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Foster's drive to have Wild Atlantic Way extended over the border

By Noel McAdam

The Wild Atlantic Way may be Ireland's first long-distance driving route, taking tourists through more than 1,500 miles of spectacular scenery - but it shouldn't end at the border, it has been claimed.

Enterprise Minister Arlene Foster says visitors to these shores should be encouraged to keep on driving once they reach Londonderry - and enjoy the breathtaking views all the way to the Giant's Causeway.

The DUP minister is now demanding that the all-Ireland tourism body put the Causeway Coast and Glens of Antrim on a level footing with the Republic's Wild Atlantic Way.

Ms Foster told the Assembly she had asked for "equal prominence" to promote the scenic Northern Ireland route alongside the rugged west coast drive.

She said she had voiced "disappointment" with the chief executive of Tourism Ireland at a recent meeting, through the North South Ministerial Council.

Her attack came after Sinn Fein MLA Cathal O hOisin asked whether a major opportunity had been missed in not extending the Wild Atlantic Way from Cork, via the west coast and through Donegal to Ballycastle.

Launched last year, the Wild Atlantic Way successfully promotes Ireland's western coastline as a tourist destination. The route stretches from the Inishowen Peninsula in Donegal to Kinsale in Co Cork, taking in 'Discovery Points' such as the Blasket Islands, foraging for local food across the Killala Bay or kayaking in Kinsale.

Mrs Foster, whose brief covers tourism, said yesterday it had been shown that tourists who are motorists stay longer in an area and tend to spend more.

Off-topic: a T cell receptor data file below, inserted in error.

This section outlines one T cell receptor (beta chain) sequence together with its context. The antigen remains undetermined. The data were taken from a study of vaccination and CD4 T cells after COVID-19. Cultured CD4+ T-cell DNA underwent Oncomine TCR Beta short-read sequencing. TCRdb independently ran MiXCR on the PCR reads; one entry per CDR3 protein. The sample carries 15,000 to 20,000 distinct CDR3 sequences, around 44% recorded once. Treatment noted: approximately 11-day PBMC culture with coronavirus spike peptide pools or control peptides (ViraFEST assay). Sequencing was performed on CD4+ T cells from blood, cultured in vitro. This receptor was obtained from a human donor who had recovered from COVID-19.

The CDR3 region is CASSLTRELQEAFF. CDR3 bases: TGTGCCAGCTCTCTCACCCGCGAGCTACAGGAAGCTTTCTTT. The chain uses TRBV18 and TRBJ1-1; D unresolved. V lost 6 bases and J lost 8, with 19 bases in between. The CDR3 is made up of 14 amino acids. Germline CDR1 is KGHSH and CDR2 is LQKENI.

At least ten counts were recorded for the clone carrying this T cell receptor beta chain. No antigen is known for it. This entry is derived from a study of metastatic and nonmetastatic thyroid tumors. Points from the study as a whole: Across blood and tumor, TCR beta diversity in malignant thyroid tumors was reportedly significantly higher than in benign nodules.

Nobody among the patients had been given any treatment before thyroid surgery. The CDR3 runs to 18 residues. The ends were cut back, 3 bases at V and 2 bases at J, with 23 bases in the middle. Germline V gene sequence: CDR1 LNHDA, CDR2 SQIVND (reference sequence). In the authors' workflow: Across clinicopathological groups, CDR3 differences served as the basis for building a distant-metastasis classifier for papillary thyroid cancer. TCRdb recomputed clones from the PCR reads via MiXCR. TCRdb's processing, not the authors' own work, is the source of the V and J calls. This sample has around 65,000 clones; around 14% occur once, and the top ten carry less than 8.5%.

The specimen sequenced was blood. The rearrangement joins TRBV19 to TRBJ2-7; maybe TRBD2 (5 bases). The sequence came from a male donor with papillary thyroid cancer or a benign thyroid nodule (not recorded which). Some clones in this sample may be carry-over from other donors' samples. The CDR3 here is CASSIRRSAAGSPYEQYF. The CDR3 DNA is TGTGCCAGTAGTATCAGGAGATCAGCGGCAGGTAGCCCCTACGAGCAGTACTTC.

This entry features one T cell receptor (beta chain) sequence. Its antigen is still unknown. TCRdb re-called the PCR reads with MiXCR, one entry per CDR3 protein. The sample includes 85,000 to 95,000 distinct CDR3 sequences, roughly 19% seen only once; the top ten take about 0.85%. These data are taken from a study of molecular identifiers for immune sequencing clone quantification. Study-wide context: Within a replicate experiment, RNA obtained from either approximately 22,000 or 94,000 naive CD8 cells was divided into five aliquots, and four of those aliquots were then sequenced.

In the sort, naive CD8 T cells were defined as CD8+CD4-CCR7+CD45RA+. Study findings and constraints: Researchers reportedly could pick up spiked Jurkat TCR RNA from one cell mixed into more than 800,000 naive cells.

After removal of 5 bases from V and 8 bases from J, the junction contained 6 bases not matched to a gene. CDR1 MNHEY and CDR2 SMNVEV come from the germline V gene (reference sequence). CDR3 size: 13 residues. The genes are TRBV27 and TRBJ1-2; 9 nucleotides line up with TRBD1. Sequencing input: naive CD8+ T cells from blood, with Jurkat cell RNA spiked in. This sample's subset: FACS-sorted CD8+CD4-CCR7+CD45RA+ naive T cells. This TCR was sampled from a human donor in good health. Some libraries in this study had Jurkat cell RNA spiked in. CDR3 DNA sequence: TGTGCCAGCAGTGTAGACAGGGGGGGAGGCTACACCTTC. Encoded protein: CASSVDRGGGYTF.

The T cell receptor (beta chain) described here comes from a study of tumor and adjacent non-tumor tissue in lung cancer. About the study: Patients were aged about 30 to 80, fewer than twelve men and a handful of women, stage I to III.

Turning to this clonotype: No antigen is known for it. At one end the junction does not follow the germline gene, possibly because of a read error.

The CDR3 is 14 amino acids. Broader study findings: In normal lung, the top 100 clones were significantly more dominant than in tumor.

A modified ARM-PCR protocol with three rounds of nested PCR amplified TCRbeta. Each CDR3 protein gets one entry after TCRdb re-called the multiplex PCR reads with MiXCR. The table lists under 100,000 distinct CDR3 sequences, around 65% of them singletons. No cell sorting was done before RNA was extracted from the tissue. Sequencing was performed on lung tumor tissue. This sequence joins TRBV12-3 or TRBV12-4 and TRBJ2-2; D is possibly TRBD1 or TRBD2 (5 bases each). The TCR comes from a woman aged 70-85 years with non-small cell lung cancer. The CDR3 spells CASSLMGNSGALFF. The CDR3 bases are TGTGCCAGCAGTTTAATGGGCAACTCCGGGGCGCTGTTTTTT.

She said she had voiced disappointment with Tourism Ireland chief Niall Gibbons and asked that the Causeway route be given "equal prominence", with the two routes being "promoted together".

She said when the two were added together it would be a very good promotion.

Answering a question from independent MLA Claire Sugden, the minister said the route included two of Northern Ireland's top attractions, the Giant's Causeway and the Bushmills Distillery.

And she said she was looking forward to meeting the new owners of Bushmills, the Mexican business Jose Cuervo, which took over the UK firm Diageo, and welcomed it to Northern Ireland as "inward investors".

Speaking last year, the minister had said: "We are keen that people who take the Wild Atlantic Way to Donegal move over into Londonderry and across into Antrim and Down to appreciate what we have to offer here in Northern Ireland."

Tourism bosses in Northern Ireland have been working to ensure more of the six million visitors who arrive via Dublin Airport every year include Northern Ireland in their trips.

"It is very important that we work with the tour operators to make sure that Northern Ireland is on the agenda of visitors arriving on the island through Dublin. We have engaged in that in the German, French and other markets," Mrs Foster said.

"We believe that, if we are able to get on the major tour operators' agendas, we will be able to draw visitors to Northern Ireland when they are on organised tours of the island."

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